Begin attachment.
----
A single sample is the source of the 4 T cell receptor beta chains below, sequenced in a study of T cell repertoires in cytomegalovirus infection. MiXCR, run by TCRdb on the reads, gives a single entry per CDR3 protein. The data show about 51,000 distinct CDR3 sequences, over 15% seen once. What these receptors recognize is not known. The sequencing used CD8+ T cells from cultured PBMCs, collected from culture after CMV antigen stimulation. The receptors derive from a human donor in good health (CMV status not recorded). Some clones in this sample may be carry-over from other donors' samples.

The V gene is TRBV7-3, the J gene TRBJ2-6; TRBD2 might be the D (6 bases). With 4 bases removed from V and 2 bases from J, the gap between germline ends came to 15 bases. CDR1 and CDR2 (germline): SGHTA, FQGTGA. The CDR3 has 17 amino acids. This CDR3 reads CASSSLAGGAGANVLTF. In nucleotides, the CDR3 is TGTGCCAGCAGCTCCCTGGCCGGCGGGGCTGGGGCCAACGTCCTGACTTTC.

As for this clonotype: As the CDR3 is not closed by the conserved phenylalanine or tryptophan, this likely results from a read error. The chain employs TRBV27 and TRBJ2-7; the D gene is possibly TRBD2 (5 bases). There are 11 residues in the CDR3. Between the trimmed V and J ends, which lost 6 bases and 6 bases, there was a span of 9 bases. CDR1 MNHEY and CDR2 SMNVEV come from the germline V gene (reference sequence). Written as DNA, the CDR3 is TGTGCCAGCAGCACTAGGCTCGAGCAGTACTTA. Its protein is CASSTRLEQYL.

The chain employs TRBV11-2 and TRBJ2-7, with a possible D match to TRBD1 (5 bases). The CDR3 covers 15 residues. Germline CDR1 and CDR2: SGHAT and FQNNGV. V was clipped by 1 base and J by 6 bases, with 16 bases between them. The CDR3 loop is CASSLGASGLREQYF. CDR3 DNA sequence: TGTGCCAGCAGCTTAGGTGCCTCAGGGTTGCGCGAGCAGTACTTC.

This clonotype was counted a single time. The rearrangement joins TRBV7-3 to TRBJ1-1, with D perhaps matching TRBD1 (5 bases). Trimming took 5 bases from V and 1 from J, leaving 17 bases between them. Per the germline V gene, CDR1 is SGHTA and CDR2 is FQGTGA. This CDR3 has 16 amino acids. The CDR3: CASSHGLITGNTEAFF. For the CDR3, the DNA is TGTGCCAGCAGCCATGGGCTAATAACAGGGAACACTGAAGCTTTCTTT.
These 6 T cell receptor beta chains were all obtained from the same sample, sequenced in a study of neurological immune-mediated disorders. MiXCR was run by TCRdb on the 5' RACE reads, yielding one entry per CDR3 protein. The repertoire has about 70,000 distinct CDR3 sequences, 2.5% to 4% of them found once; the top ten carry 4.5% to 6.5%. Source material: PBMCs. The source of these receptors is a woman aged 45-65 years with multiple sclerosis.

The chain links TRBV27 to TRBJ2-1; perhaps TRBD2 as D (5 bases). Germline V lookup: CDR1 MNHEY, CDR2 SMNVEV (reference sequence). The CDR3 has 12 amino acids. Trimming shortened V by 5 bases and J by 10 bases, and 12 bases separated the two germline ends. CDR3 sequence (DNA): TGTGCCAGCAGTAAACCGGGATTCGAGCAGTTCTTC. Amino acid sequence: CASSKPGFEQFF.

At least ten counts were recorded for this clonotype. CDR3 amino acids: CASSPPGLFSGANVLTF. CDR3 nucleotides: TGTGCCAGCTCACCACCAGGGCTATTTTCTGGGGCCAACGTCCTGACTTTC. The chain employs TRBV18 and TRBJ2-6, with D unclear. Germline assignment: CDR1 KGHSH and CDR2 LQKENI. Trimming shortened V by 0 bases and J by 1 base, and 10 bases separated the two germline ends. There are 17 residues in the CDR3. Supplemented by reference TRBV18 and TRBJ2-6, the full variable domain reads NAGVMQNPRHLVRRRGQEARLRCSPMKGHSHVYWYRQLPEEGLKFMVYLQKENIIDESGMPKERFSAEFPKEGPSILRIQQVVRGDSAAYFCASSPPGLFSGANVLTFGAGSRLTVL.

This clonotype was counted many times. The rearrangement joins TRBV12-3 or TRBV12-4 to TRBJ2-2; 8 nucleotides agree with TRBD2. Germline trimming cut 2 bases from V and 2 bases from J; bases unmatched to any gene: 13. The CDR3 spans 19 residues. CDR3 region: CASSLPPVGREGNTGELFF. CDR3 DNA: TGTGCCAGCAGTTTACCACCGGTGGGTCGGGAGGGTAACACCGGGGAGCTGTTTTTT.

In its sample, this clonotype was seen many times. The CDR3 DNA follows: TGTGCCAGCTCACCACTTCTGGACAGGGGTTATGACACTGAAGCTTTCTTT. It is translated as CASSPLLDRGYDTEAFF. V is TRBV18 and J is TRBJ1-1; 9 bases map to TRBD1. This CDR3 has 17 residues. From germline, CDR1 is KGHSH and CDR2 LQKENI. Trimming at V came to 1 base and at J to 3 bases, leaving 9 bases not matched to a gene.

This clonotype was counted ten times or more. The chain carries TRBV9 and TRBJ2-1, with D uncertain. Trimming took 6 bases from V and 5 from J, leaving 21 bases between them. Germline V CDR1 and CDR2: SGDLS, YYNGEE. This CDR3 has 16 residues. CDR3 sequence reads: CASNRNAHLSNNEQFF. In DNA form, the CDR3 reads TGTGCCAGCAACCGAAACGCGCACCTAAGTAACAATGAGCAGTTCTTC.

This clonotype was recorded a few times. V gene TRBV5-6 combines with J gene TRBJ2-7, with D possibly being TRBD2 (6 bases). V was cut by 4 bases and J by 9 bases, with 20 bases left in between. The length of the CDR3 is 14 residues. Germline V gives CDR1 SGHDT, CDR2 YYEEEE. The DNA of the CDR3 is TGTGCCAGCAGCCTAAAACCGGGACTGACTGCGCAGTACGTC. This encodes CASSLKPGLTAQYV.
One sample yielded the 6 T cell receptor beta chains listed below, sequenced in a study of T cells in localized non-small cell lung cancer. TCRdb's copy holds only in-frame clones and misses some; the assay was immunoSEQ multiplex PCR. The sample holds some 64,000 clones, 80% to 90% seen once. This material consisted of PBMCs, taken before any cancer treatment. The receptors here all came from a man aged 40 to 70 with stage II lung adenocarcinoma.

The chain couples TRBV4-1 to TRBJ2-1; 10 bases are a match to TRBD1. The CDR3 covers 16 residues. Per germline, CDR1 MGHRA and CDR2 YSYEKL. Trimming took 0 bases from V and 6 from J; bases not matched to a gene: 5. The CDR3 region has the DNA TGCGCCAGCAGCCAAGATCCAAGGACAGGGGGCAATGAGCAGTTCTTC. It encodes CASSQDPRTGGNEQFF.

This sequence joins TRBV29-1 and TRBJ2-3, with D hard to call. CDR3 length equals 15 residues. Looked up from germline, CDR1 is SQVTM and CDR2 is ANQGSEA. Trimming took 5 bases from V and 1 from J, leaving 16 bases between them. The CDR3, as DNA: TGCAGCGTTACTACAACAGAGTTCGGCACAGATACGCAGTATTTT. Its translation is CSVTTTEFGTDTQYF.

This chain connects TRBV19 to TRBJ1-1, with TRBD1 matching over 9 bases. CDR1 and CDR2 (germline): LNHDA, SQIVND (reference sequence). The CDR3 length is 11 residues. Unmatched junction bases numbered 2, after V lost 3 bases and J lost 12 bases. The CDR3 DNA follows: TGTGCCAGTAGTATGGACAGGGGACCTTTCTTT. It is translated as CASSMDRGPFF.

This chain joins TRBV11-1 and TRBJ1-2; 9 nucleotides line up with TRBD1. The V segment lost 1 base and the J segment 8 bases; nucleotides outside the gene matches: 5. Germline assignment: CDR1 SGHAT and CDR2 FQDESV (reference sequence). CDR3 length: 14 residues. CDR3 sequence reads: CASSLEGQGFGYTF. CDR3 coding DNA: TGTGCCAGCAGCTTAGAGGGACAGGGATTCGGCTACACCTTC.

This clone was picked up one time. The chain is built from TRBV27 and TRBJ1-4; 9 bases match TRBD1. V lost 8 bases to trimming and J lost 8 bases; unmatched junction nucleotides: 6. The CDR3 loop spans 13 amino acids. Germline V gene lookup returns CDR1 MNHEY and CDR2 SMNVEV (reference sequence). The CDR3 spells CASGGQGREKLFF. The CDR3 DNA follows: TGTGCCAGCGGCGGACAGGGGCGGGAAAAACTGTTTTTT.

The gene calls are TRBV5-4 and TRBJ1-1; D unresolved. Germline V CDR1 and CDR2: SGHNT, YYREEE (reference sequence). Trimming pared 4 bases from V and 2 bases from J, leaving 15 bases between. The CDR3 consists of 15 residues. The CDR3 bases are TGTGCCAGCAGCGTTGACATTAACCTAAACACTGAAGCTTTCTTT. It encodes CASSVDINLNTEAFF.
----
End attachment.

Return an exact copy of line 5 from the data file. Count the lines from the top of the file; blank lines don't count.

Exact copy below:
This clonotype was counted a single time. The rearrangement joins TRBV7-3 to TRBJ1-1, with D perhaps matching TRBD1 (5 bases). Trimming took 5 bases from V and 1 from J, leaving 17 bases between them. Per the germline V gene, CDR1 is SGHTA and CDR2 is FQGTGA. This CDR3 has 16 amino acids. The CDR3: CASSHGLITGNTEAFF. For the CDR3, the DNA is TGTGCCAGCAGCCATGGGCTAATAACAGGGAACACTGAAGCTTTCTTT.